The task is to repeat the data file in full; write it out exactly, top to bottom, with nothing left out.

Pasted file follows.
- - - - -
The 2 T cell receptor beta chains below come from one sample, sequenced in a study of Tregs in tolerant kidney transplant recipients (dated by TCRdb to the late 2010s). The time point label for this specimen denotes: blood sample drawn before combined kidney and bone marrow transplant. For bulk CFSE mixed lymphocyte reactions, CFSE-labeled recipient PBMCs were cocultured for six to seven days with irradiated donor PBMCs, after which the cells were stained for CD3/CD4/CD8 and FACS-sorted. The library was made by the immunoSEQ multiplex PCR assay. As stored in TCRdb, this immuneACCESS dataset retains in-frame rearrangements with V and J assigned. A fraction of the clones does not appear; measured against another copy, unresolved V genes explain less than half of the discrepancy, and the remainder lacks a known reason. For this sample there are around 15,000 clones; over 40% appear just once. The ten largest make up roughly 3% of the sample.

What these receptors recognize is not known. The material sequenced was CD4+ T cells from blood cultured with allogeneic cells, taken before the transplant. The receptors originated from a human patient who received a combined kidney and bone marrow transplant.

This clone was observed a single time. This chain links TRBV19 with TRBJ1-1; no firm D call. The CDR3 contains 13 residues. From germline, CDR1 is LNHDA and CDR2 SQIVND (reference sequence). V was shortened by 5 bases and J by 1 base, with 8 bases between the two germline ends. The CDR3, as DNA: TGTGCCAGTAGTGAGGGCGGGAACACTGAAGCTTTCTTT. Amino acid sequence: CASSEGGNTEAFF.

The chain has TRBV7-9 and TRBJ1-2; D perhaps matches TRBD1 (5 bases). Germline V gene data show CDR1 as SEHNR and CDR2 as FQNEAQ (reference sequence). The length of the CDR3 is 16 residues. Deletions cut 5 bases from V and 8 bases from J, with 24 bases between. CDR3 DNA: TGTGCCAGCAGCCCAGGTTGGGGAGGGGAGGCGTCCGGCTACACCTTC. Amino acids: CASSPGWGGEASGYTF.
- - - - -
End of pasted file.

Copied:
The 2 T cell receptor beta chains below come from one sample, sequenced in a study of Tregs in tolerant kidney transplant recipients (dated by TCRdb to the late 2010s). The time point label for this specimen denotes: blood sample drawn before combined kidney and bone marrow transplant. For bulk CFSE mixed lymphocyte reactions, CFSE-labeled recipient PBMCs were cocultured for six to seven days with irradiated donor PBMCs, after which the cells were stained for CD3/CD4/CD8 and FACS-sorted. The library was made by the immunoSEQ multiplex PCR assay. As stored in TCRdb, this immuneACCESS dataset retains in-frame rearrangements with V and J assigned. A fraction of the clones does not appear; measured against another copy, unresolved V genes explain less than half of the discrepancy, and the remainder lacks a known reason. For this sample there are around 15,000 clones; over 40% appear just once. The ten largest make up roughly 3% of the sample.

What these receptors recognize is not known. The material sequenced was CD4+ T cells from blood cultured with allogeneic cells, taken before the transplant. The receptors originated from a human patient who received a combined kidney and bone marrow transplant.

This clone was observed a single time. This chain links TRBV19 with TRBJ1-1; no firm D call. The CDR3 contains 13 residues. From germline, CDR1 is LNHDA and CDR2 SQIVND (reference sequence). V was shortened by 5 bases and J by 1 base, with 8 bases between the two germline ends. The CDR3, as DNA: TGTGCCAGTAGTGAGGGCGGGAACACTGAAGCTTTCTTT. Amino acid sequence: CASSEGGNTEAFF.

The chain has TRBV7-9 and TRBJ1-2; D perhaps matches TRBD1 (5 bases). Germline V gene data show CDR1 as SEHNR and CDR2 as FQNEAQ (reference sequence). The length of the CDR3 is 16 residues. Deletions cut 5 bases from V and 8 bases from J, with 24 bases between. CDR3 DNA: TGTGCCAGCAGCCCAGGTTGGGGAGGGGAGGCGTCCGGCTACACCTTC. Amino acids: CASSPGWGGEASGYTF.